For a show that fronts animals, BoJack Horseman is one of the most human shows out there.
This Netflix original, created by cartoonist Raphael Bob-Waksberg, portrays a first-world setting where no one feels like they’re living their best lives despite it all. BoJack Horseman is a show that uses watercolour animation and cast of anthropomorphic animals and humans to create a surreal alternative universe that merges bleakness and joy.
Since the cartoon series first came out in 2014, it has gained viewers and fans who enjoy the show’s clever animation, a balance of sly humor and dark themes with an honest exploration of the human condition. BoJack Horseman is also a complex look on what it means to be happy and how the choices we make can have a profound, rippling impact on others.
BoJack Horseman is a meditation on the glamour of Hollywood, celebrity life, current social issues, and finding contentment. Set in a satirical version of Hollywood, which is called “Hollywoo” (after the ‘D’ is stolen from the sign), we get to follow the life of BoJack Horseman, a washed-up actor best known for his 90s sitcom Horsin’ Around – a show about a talking horse-man with adopted human children. It’s the show that brought BoJack success in the form of fame and fortune but not happiness.
Like every stereotypical picture of anyone who was once-famous, BoJack faces substance addiction, probing existential anxiety and depression – although not exactly clinical – that also seems to affect the happiness and well-being of anyone in his life. Twenty years after his sitcom was canceled, we join BoJack on his attempts to revive his career and achieve happiness.
BoJack Horseman has a strong central theme of sadness. Like many other comedies (animated or not), the show draws humor from several miserable sources. Its themes revolve on toxic personalities, self-deceit, and the failure in finding fulfillment. And the show has achieved a perfect balance on the exploration of sorrow and humor with real musings about life. This is where the show BoJack Horseman truly excels.
Since its conception, BoJack Horseman’s greatest strength has always been its ability to seamlessly mix humor with genuine emotion, most of it is all thanks to its characters. The show has a good grasp of how its characters try to make sense of personal trauma. It shows the quirky yet real ways on how different people react to many uncomfortable situations: some through humor, passivity, optimism or complete immersion in the gravity of the situation. It is through the balance of cynical and positive characters in which the show addresses dark themes.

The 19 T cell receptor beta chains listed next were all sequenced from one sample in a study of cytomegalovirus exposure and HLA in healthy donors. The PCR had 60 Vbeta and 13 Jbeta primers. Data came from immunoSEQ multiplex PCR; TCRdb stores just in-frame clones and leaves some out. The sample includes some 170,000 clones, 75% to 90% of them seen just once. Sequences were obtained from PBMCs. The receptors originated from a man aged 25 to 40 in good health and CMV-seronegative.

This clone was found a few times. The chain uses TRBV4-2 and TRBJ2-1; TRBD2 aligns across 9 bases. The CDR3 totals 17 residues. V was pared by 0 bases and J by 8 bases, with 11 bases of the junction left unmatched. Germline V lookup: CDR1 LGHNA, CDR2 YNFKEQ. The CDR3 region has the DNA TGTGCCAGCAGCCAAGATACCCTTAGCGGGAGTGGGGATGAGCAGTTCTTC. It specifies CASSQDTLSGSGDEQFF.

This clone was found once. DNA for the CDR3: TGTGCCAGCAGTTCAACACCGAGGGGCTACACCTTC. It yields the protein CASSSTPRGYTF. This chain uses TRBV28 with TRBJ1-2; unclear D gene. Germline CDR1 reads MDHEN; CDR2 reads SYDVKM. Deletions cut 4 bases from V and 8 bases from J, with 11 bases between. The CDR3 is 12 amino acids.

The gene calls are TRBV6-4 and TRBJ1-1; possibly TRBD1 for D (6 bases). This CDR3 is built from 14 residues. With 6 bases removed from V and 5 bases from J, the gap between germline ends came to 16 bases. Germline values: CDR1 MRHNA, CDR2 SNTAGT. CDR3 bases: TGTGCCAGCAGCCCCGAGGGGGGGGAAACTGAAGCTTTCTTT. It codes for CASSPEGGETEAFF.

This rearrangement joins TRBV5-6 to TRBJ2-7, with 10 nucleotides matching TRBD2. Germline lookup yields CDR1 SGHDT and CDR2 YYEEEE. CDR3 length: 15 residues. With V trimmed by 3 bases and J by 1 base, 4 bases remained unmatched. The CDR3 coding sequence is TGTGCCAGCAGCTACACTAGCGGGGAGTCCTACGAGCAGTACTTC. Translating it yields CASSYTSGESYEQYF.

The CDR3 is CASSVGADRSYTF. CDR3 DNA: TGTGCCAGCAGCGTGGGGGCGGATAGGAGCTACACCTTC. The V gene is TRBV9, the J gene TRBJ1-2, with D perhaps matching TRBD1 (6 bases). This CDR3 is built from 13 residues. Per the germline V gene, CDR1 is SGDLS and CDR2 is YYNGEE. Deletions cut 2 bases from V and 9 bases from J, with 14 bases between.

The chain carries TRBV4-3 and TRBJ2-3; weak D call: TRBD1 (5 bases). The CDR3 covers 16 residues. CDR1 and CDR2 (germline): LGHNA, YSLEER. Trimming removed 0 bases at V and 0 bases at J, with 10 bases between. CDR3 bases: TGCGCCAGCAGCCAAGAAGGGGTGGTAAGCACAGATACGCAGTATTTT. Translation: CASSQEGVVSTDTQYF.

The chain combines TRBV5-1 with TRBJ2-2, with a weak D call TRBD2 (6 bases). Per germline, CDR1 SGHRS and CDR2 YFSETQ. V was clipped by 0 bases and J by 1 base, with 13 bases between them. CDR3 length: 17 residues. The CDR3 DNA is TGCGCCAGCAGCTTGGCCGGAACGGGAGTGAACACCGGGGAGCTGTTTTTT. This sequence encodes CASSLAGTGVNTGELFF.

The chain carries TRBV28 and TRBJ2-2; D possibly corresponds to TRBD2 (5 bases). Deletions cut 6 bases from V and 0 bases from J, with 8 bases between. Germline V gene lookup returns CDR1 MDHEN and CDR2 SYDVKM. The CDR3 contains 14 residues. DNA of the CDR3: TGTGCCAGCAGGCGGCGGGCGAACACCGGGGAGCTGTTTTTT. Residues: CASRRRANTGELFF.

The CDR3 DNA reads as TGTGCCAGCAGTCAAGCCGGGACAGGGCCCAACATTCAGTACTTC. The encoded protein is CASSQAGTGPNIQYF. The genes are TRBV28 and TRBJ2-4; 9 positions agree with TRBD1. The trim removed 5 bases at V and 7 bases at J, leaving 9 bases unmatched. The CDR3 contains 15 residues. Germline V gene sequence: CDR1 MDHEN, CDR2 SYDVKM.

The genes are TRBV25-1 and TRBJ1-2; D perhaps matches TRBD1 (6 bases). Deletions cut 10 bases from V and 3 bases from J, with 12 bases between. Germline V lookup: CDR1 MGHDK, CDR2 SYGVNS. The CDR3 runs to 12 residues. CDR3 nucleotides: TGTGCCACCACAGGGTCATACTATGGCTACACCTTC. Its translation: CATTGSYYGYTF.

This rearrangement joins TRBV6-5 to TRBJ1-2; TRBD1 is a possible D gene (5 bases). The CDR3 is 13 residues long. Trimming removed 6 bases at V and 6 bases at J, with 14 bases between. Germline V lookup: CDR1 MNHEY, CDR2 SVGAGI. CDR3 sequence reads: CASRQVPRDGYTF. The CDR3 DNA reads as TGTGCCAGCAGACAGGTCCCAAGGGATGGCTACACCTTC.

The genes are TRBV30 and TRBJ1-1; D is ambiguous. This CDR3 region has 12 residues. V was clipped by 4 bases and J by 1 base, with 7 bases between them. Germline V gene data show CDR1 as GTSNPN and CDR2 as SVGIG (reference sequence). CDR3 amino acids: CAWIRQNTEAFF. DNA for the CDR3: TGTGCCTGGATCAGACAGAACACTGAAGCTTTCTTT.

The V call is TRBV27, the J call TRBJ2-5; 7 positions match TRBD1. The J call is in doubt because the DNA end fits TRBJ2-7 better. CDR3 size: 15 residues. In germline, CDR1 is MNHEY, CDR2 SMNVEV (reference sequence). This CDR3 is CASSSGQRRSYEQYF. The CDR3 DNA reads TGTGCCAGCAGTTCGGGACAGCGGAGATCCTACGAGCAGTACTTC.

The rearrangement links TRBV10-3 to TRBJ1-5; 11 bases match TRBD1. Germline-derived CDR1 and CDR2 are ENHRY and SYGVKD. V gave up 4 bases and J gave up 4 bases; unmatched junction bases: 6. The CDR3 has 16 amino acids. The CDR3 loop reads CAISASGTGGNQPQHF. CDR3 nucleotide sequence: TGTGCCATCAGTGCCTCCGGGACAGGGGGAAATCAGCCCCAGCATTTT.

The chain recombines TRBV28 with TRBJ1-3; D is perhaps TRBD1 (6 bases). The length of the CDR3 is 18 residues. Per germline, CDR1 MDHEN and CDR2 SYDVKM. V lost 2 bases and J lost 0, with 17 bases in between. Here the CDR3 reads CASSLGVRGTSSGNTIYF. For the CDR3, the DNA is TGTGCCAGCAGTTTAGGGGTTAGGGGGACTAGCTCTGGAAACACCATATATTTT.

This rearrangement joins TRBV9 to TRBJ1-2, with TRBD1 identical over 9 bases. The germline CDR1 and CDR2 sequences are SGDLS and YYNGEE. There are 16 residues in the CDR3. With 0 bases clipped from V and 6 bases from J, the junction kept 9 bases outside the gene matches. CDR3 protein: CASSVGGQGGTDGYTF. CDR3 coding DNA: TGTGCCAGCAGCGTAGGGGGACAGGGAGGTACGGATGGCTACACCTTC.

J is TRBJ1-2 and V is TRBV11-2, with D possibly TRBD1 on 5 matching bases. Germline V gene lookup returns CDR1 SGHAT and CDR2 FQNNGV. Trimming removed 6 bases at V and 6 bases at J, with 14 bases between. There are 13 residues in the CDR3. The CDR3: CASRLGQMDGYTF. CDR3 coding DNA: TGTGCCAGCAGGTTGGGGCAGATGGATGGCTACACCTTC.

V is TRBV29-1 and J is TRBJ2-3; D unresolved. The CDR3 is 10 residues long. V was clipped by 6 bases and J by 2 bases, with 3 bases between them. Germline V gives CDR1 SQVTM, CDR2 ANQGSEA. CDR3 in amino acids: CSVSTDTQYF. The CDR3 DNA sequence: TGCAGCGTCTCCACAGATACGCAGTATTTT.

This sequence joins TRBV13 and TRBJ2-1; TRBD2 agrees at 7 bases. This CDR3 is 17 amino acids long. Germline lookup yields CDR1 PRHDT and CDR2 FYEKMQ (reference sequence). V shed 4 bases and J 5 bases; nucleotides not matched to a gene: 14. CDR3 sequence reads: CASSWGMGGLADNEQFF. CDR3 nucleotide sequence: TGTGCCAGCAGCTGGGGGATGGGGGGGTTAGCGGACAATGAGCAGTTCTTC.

Three of the show’s five principal characters, BoJack Horseman (Will Arnett), a former star; Diane Nguyen (Alison Brie), a sardonic writer; and Princess Caroline (Amy Sedaris), a hotshot agent who aims to be a mom are cynics who grapple with the show’s central theme of sadness. Todd Chavez (Aaron Paul), a notable slacker; and Mr. Peanutbutter (Paul F. Tompkins), a sitcom star, are overwhelmingly positive to the point of naivety.
These two-dimensional cartoon characters are some of the deepest, best-developed characters on television. It’s refreshing to find so much depth in two-dimensional animated characters.
As star-studded the voice cast might be, it’s the quality of the storytelling and dialogue that keeps the viewers sticking around for five seasons and running. The series’ brand of humor may not be new to fans of Family Guy. But I’d have to hand it down to the writers of BoJack Horseman to create dialogues that are witty yet grounded.
One of BoJack Horseman’s first high points is in establishing the relationship between BoJack and his memoir ghostwriter, Diane Nguyen. As BoJack works with Diane to write his memoir on the entirety of the season, he’s forced to reflect on his past and, more importantly, his present.
“Do you think I’m a good person, deep down?”
“That’s the thing,” Diane tells him, “I don’t really believe in deep down. I kind of think all you are is just the things that you do.”
BoJack Horseman on the surface looks like a show that can never be serious, but it hits your feelings hard when it needs to be, and it hits you in places and you never expected to. And it is, for this reason, you will appreciate the entirety of the series. For instance, the character of Todd Chavez is, for all his intents, a comic relief within a comedy, yet when Todd is placed in a serious situation, the dialogue is almost always uncharacteristically serious, and as a result it makes the character more hard-hitting on our emotions, and making the character more lovable.
But other than emotionally wrenching, BoJack still remains genuinely funny. If one scene shows BoJack grappling with existential anxiety, the next scene can include scenes of a sex robot that blares inappropriate sexual phrases in the middle of a corporate meeting. The background of any given shot of a Bojack episode inevitably includes a joke in plain sight. Its allusions to pop-culture, real-life celebrities, and current social issues are comedic gems to anyone who gets it.
BoJack’s storytelling strategy is one that’s not afraid of going away from the series formula or timeline. It often switches time periods to better reflect where the characters are. Its series finales are often reflective on reminding us there is never going to be a happy ending – simply because in real life, our stories simply keep going. It is clear that BoJack Horseman serves as a shining example of how TV comedies can address dark themes and blatant reality. And it’ll come to no surprise if BoJack Horseman exceeds six seasons or more without losing its flair.